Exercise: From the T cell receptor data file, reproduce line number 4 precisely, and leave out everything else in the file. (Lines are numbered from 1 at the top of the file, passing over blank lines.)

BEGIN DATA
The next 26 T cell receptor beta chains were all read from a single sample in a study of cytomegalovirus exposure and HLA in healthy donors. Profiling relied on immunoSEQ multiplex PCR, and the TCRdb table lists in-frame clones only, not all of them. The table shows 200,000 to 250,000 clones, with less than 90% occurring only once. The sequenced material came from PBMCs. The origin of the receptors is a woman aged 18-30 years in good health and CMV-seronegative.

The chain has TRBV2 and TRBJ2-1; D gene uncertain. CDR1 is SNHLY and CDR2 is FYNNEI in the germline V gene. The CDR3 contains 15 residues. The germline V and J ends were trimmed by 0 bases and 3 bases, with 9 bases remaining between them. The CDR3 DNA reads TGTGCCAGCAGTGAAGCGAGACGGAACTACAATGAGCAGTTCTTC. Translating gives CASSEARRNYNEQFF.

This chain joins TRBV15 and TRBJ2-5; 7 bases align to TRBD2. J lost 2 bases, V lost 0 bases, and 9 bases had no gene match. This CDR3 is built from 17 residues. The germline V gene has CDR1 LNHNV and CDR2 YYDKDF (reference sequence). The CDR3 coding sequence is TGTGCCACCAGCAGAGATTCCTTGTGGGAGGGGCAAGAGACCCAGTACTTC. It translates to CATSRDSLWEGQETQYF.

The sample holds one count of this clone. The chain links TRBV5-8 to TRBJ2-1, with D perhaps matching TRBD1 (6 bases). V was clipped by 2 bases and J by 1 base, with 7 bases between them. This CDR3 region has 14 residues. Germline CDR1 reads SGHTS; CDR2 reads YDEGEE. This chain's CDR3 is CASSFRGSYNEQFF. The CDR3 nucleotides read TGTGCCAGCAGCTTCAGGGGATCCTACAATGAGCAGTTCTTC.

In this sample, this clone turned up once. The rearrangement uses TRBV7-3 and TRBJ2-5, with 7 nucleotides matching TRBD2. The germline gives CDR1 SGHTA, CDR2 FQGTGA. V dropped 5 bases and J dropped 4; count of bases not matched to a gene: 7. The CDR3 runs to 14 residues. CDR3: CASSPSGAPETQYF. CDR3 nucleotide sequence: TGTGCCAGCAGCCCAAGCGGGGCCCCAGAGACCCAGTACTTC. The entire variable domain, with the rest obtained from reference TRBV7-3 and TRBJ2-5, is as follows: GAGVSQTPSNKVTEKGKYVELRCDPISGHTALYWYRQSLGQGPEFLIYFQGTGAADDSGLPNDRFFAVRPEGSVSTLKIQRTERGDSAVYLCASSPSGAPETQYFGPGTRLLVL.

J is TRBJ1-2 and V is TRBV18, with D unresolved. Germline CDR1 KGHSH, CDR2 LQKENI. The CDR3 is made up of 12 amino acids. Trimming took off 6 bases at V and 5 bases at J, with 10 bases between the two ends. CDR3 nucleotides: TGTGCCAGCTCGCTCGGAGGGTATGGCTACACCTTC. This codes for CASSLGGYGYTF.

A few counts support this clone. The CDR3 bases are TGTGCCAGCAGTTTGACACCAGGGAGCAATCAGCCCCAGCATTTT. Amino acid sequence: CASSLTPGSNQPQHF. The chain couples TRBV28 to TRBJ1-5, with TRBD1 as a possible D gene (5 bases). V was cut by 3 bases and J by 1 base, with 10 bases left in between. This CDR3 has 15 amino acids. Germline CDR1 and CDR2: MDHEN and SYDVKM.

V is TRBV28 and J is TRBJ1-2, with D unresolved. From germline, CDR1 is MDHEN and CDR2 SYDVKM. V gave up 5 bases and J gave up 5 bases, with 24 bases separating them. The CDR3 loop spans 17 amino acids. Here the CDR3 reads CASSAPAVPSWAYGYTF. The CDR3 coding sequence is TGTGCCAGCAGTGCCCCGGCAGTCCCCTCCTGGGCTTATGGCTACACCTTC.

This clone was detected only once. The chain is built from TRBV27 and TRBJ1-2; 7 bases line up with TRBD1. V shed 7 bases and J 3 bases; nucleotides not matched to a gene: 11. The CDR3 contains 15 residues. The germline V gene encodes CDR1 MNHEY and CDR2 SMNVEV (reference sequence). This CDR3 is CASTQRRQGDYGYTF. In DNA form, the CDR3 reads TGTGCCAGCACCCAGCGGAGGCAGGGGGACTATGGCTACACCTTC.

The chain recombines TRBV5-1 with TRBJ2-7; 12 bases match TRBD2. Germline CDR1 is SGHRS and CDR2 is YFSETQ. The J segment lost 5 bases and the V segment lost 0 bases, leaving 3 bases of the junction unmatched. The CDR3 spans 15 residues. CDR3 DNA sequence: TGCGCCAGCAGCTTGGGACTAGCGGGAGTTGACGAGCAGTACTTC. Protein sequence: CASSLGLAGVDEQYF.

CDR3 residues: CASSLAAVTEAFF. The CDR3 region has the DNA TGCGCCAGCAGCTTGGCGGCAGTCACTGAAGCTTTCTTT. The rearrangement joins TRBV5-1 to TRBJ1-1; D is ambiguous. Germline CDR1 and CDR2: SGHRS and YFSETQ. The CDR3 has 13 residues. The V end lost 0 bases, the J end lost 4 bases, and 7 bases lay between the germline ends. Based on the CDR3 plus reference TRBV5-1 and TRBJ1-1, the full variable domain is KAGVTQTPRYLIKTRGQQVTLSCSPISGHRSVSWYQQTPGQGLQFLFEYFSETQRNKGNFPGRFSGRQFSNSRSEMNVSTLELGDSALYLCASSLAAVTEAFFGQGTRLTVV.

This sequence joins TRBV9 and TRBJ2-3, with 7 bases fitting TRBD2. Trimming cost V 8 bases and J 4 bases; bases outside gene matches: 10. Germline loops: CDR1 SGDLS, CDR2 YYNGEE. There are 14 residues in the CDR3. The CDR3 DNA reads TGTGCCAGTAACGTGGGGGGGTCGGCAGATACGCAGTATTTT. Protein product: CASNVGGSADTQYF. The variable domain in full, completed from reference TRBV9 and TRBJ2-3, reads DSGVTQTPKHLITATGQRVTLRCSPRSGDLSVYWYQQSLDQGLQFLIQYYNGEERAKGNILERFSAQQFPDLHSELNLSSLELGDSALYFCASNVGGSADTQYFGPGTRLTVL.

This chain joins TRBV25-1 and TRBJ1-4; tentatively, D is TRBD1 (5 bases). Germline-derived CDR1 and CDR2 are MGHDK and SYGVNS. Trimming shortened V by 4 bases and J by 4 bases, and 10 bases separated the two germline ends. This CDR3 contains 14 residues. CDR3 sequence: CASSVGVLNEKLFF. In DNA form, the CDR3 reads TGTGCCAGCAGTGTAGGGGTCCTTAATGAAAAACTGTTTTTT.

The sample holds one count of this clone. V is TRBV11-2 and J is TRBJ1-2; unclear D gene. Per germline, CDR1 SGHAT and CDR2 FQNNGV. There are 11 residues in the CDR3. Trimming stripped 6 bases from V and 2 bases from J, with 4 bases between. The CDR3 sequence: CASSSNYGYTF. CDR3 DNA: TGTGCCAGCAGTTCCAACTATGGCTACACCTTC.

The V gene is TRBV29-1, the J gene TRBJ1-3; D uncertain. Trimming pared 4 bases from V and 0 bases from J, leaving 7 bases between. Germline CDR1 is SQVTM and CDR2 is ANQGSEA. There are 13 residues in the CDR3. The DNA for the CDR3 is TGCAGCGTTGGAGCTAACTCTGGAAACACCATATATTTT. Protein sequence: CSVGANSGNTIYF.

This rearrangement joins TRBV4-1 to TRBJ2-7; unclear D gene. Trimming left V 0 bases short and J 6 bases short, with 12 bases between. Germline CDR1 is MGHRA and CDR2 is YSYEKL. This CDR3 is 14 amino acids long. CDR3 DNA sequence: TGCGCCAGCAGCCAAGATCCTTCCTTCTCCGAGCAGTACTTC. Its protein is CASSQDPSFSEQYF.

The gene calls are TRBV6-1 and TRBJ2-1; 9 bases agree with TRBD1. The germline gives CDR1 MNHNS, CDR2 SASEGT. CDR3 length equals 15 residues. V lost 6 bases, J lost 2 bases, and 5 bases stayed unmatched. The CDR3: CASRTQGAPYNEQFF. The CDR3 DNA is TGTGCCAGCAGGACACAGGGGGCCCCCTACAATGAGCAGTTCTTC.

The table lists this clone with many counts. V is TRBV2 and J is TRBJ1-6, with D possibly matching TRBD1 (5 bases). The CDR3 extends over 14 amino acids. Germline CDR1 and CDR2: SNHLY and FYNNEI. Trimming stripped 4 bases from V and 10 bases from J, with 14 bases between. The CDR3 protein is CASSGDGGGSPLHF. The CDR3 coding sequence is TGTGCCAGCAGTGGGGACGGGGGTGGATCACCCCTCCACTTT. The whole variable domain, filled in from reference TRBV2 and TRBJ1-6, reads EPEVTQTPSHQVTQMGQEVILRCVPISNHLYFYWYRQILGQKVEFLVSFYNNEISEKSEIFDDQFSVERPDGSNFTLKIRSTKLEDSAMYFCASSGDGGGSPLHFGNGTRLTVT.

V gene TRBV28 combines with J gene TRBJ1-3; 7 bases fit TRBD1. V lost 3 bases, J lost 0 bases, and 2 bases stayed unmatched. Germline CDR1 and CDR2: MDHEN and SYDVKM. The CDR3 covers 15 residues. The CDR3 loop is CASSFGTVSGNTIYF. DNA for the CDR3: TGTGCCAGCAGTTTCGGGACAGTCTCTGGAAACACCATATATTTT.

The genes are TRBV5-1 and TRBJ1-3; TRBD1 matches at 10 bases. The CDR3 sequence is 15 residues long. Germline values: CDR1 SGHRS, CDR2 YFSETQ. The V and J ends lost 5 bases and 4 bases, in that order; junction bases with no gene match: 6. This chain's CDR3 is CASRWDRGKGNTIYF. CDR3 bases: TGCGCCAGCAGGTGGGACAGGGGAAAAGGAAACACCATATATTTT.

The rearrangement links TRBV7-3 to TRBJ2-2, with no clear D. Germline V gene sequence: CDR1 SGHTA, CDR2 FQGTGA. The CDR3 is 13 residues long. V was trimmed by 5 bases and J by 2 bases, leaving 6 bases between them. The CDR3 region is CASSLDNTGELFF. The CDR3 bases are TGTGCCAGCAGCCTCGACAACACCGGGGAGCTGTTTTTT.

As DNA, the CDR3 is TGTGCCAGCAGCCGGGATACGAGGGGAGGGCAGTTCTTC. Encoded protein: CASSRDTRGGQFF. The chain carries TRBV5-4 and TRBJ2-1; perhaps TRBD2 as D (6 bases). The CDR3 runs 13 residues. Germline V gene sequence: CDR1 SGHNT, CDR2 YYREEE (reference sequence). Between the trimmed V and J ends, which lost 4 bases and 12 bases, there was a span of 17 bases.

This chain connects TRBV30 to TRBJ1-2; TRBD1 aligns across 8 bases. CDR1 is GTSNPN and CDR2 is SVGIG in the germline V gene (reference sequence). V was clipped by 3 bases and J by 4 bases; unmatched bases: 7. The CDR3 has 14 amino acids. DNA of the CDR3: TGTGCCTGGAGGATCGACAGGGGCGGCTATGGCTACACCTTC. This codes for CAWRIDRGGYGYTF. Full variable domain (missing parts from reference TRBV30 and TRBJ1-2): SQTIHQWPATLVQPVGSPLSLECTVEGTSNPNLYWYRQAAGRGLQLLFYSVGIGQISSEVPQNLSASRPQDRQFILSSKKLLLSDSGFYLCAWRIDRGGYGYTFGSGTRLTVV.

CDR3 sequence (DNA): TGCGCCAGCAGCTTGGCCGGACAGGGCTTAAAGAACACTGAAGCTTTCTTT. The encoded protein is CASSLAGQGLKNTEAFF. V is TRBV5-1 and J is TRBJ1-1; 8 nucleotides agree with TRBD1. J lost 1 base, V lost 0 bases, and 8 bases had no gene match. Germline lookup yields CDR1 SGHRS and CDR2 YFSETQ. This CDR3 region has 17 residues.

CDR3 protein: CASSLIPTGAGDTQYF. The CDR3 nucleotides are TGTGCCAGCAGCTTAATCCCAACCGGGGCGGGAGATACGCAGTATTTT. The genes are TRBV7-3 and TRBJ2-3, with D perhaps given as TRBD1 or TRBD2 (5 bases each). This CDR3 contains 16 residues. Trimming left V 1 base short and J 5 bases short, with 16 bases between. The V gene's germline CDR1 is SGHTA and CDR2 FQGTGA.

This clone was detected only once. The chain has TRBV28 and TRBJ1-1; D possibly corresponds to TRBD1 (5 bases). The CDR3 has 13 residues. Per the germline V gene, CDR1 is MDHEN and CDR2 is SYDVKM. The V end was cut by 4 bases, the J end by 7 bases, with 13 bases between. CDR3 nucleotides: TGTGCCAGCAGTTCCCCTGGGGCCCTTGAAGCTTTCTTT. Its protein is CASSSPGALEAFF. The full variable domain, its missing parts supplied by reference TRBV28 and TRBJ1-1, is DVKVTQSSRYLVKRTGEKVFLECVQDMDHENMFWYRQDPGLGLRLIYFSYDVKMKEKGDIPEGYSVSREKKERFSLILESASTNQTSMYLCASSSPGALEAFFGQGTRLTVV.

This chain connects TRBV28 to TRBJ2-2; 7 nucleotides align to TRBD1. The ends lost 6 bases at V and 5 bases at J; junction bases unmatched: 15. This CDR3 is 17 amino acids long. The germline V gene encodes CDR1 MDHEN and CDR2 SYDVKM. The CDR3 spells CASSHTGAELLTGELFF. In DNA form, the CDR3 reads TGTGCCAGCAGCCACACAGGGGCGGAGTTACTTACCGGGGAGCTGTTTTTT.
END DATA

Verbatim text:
The sample holds one count of this clone. The chain links TRBV5-8 to TRBJ2-1, with D perhaps matching TRBD1 (6 bases). V was clipped by 2 bases and J by 1 base, with 7 bases between them. This CDR3 region has 14 residues. Germline CDR1 reads SGHTS; CDR2 reads YDEGEE. This chain's CDR3 is CASSFRGSYNEQFF. The CDR3 nucleotides read TGTGCCAGCAGCTTCAGGGGATCCTACAATGAGCAGTTCTTC.